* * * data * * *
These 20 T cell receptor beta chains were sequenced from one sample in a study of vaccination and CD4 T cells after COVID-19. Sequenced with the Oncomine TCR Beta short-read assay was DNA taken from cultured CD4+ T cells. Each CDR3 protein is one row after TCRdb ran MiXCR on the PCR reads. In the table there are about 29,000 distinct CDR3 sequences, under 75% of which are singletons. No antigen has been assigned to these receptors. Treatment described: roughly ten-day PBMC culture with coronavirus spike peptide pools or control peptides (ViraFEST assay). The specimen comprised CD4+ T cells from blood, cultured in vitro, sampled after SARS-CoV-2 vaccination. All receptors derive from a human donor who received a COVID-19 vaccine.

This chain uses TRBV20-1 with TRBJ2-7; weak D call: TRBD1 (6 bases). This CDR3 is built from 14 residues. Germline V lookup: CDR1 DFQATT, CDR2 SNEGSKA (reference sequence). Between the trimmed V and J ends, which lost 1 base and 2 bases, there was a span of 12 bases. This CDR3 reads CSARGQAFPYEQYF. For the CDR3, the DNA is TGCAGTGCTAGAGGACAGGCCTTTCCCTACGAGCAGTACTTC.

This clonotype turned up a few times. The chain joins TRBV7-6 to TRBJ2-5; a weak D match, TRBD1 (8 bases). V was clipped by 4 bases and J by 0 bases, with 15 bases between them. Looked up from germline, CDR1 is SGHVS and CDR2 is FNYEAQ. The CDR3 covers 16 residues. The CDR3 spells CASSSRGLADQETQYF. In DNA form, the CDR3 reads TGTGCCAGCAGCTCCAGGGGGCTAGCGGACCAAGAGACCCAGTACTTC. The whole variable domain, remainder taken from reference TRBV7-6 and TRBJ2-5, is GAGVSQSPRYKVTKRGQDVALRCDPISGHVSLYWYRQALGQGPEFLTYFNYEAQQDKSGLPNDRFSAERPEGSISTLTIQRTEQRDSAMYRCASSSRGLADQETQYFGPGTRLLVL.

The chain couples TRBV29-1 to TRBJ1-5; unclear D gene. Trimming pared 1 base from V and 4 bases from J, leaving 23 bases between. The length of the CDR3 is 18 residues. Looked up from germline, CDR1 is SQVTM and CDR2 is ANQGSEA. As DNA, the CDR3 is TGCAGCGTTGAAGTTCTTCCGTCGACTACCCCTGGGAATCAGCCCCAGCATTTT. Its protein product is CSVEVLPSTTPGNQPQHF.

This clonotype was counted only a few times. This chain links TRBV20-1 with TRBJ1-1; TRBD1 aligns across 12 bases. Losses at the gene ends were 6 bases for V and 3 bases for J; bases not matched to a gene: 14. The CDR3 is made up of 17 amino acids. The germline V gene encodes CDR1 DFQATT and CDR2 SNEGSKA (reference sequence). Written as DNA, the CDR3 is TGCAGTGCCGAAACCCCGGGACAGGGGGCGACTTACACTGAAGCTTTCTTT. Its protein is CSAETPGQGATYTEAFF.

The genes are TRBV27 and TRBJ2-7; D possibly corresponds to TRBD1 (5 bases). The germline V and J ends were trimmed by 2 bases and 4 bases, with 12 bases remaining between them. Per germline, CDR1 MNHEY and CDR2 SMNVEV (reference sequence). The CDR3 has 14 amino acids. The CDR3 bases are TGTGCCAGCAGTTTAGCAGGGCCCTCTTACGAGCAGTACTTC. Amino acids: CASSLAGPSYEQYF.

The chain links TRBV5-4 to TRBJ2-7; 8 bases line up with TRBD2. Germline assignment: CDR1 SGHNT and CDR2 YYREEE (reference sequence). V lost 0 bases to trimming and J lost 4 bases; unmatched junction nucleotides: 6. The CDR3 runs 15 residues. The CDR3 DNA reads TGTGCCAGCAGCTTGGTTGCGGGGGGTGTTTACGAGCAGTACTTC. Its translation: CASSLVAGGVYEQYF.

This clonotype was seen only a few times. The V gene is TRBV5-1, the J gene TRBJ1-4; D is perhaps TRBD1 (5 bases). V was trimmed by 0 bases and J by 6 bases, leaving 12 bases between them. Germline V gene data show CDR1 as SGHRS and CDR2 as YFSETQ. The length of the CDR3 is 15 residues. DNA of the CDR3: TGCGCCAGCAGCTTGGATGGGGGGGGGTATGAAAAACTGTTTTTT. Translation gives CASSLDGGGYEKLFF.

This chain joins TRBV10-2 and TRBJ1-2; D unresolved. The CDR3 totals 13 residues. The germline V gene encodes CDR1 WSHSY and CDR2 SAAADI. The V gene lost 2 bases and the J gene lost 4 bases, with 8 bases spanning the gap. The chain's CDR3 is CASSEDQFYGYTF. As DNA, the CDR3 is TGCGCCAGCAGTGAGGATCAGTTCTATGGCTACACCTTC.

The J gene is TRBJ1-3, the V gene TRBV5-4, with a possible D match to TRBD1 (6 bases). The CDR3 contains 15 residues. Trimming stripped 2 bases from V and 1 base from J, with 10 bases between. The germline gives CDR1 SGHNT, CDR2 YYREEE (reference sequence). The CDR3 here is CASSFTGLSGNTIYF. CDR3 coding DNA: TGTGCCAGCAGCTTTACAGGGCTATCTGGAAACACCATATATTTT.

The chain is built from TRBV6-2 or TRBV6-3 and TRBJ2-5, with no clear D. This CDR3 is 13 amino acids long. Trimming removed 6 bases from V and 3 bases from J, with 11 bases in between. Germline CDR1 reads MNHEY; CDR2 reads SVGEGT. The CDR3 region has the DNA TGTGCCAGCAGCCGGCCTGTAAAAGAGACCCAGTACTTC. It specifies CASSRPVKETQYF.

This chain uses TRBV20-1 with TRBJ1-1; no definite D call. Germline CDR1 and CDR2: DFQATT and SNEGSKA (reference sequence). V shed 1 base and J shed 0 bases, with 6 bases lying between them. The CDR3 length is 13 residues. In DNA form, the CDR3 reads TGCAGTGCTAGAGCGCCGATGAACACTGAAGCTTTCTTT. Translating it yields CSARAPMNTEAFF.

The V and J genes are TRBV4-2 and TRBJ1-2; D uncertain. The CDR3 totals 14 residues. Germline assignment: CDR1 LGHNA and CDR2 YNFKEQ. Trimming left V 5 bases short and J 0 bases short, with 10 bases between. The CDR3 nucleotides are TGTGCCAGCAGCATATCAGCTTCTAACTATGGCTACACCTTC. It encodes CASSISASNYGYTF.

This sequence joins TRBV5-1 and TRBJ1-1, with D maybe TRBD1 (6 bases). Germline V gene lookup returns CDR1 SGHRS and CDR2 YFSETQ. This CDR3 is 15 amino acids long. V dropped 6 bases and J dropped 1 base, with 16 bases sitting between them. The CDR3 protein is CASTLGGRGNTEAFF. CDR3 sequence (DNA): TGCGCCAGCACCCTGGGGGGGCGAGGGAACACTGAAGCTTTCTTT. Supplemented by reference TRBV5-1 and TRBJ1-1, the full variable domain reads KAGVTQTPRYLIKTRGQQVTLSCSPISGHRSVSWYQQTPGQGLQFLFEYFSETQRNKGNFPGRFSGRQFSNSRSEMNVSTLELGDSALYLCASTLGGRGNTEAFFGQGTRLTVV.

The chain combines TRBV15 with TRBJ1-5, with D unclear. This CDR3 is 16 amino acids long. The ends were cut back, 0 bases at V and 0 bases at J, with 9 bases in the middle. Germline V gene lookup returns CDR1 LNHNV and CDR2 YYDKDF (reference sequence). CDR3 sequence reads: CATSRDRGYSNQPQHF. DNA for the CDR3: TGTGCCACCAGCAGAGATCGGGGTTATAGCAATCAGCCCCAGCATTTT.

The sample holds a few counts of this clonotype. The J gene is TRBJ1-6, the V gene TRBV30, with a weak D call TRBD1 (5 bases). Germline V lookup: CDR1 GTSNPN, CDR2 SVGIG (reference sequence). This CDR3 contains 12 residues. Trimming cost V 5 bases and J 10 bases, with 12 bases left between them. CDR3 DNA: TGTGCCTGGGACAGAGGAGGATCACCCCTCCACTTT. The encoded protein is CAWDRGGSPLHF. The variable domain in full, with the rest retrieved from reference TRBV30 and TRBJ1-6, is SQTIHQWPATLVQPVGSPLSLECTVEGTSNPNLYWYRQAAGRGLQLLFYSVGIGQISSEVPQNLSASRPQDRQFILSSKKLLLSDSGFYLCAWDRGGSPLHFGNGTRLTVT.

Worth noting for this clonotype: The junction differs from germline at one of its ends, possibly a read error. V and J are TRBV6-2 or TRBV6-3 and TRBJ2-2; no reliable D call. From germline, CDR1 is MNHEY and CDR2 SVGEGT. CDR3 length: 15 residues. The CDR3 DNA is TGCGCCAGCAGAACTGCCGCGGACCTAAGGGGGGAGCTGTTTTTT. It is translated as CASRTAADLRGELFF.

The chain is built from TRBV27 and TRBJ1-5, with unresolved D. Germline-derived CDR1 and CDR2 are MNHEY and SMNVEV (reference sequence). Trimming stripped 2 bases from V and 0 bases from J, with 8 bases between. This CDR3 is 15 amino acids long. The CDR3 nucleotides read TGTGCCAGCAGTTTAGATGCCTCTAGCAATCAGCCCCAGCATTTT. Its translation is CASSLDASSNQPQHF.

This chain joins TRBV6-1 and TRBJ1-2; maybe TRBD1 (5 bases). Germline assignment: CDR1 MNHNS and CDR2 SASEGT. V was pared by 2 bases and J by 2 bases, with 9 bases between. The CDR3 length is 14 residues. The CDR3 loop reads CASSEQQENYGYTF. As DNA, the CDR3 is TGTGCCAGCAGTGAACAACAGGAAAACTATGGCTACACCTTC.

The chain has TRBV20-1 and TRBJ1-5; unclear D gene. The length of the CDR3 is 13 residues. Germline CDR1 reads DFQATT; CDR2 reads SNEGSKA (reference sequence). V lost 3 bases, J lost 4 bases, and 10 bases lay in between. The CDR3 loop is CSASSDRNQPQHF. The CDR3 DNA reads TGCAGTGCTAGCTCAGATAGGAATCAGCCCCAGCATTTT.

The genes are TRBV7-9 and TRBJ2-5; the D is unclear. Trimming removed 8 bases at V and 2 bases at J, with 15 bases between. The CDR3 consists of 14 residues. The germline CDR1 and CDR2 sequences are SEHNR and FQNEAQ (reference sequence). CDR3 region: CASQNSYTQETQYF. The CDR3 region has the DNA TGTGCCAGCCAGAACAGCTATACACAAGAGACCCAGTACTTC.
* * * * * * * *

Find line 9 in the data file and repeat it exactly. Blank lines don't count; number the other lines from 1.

This chain joins TRBV10-2 and TRBJ1-2; D unresolved. The CDR3 totals 13 residues. The germline V gene encodes CDR1 WSHSY and CDR2 SAAADI. The V gene lost 2 bases and the J gene lost 4 bases, with 8 bases spanning the gap. The chain's CDR3 is CASSEDQFYGYTF. As DNA, the CDR3 is TGCGCCAGCAGTGAGGATCAGTTCTATGGCTACACCTTC.